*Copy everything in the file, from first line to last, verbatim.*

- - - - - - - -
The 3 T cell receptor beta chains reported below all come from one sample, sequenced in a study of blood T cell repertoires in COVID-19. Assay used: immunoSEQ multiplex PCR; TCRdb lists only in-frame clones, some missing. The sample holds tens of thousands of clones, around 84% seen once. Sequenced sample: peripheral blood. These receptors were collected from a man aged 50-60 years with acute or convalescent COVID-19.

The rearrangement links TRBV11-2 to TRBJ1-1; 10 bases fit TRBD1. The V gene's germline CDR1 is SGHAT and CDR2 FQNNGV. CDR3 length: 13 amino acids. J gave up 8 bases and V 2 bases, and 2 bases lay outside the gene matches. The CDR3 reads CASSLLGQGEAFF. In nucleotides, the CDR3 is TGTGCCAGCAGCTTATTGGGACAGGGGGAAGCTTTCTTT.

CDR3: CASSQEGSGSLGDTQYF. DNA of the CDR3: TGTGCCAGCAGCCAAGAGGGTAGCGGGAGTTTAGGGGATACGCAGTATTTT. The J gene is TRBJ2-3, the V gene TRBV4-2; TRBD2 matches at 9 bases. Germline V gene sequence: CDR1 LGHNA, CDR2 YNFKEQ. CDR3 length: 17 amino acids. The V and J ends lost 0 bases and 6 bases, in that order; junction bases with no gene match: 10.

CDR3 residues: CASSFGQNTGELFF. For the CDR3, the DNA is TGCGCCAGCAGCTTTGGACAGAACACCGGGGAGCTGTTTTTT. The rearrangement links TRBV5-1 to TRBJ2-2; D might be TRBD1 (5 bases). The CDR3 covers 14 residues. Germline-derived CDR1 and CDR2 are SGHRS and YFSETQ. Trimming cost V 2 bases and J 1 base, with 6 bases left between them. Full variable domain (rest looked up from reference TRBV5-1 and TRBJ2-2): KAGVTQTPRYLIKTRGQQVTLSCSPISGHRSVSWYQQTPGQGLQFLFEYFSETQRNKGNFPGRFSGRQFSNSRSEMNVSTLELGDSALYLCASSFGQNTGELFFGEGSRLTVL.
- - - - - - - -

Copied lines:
The 3 T cell receptor beta chains reported below all come from one sample, sequenced in a study of blood T cell repertoires in COVID-19. Assay used: immunoSEQ multiplex PCR; TCRdb lists only in-frame clones, some missing. The sample holds tens of thousands of clones, around 84% seen once. Sequenced sample: peripheral blood. These receptors were collected from a man aged 50-60 years with acute or convalescent COVID-19.

The rearrangement links TRBV11-2 to TRBJ1-1; 10 bases fit TRBD1. The V gene's germline CDR1 is SGHAT and CDR2 FQNNGV. CDR3 length: 13 amino acids. J gave up 8 bases and V 2 bases, and 2 bases lay outside the gene matches. The CDR3 reads CASSLLGQGEAFF. In nucleotides, the CDR3 is TGTGCCAGCAGCTTATTGGGACAGGGGGAAGCTTTCTTT.

CDR3: CASSQEGSGSLGDTQYF. DNA of the CDR3: TGTGCCAGCAGCCAAGAGGGTAGCGGGAGTTTAGGGGATACGCAGTATTTT. The J gene is TRBJ2-3, the V gene TRBV4-2; TRBD2 matches at 9 bases. Germline V gene sequence: CDR1 LGHNA, CDR2 YNFKEQ. CDR3 length: 17 amino acids. The V and J ends lost 0 bases and 6 bases, in that order; junction bases with no gene match: 10.

CDR3 residues: CASSFGQNTGELFF. For the CDR3, the DNA is TGCGCCAGCAGCTTTGGACAGAACACCGGGGAGCTGTTTTTT. The rearrangement links TRBV5-1 to TRBJ2-2; D might be TRBD1 (5 bases). The CDR3 covers 14 residues. Germline-derived CDR1 and CDR2 are SGHRS and YFSETQ. Trimming cost V 2 bases and J 1 base, with 6 bases left between them. Full variable domain (rest looked up from reference TRBV5-1 and TRBJ2-2): KAGVTQTPRYLIKTRGQQVTLSCSPISGHRSVSWYQQTPGQGLQFLFEYFSETQRNKGNFPGRFSGRQFSNSRSEMNVSTLELGDSALYLCASSFGQNTGELFFGEGSRLTVL.